“The matter is now being investigated by the gardaí. All relevant protocols are active including dissemination of information as appropriate. Our priority is to offer appropriate support and to co-operate with the Garda investigation. As we understand it, this is not a matter that has previously been raised with the gardaí and our National Children’s Officer continues to liaise closely with them.”
The man, said to be in his 30s, was arrested on Tuesday and questioned at a Garda station in west Dublin under section 4 of the Criminal Justice Act 1984. He has since been released without charge and a file is currently being prepared for the Director of Public Prosecutions.
A police spokesperson confirmed to Irish media that the man was arrested on suspicion of alleged offences contrary to the Criminal Law (Sexual Offences) Act 2017.
The investigation is being led by a Garda Divisional Protective Services Bureau comprised of detectives specially trained to investigate sexual offences. It was triggered by reports from a number of people concerned that a recording device or devices may have been hidden in an area where children changed before and after swimming sessions, RTÉ reported.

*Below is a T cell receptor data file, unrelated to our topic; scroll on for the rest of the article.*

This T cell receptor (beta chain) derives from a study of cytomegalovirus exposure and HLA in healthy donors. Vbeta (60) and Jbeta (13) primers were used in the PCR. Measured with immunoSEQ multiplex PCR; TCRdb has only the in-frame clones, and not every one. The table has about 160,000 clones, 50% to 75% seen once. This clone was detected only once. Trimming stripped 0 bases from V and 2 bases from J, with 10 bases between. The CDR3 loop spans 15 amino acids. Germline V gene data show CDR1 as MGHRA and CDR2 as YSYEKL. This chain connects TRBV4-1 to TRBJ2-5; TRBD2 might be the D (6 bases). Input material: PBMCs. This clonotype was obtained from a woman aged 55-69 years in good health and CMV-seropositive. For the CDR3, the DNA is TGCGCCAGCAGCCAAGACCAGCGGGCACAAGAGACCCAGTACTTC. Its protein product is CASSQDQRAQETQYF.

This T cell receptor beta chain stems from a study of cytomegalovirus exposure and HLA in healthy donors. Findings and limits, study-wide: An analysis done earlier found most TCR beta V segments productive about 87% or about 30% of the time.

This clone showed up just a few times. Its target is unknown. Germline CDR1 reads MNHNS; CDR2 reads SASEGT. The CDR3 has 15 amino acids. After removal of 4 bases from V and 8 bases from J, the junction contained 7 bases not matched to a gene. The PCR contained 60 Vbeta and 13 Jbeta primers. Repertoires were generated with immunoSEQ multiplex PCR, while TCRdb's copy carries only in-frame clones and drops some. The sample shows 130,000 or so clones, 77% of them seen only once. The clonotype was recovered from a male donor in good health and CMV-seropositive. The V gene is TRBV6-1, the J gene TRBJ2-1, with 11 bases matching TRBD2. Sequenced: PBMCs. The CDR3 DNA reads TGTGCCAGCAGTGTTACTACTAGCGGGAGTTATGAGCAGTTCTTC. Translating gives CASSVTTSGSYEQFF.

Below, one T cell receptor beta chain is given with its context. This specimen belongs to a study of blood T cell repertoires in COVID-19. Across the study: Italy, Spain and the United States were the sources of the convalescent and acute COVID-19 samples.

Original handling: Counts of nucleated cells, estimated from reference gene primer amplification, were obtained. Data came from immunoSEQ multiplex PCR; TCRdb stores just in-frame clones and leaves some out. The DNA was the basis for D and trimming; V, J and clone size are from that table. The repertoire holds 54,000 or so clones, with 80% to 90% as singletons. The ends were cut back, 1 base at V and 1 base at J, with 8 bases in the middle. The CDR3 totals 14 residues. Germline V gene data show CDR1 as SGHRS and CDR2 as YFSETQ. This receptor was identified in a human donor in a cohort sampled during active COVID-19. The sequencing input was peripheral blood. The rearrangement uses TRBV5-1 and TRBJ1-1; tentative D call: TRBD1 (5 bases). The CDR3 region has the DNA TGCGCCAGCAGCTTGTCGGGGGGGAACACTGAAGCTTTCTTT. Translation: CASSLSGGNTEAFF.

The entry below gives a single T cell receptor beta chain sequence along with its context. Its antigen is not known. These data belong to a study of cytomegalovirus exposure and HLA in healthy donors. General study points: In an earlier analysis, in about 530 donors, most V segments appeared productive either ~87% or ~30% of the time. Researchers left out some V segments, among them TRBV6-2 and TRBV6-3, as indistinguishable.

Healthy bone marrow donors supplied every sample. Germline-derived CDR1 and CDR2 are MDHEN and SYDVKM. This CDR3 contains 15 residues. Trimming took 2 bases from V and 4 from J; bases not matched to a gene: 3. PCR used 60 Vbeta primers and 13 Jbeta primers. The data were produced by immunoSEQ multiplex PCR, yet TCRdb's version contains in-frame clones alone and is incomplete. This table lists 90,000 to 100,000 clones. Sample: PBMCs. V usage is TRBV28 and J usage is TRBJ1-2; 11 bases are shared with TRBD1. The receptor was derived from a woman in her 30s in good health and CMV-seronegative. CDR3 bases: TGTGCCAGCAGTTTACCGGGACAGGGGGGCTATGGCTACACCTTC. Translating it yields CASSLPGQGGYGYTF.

Chad Le Clos On The Mend Through Therapy After World Rocked By ‘Super’ Depression over Unspecified Trauma
Chad le Clos does not specify what caused his decline into despair and depression but he says that he suffered a traumatic experience in January 2021 that knocked him off track for the Tokyo 2020ne Olympic Games and sent him into therapy.
Le Clos revealed his struggles in an interview with The New Frame in South Africa.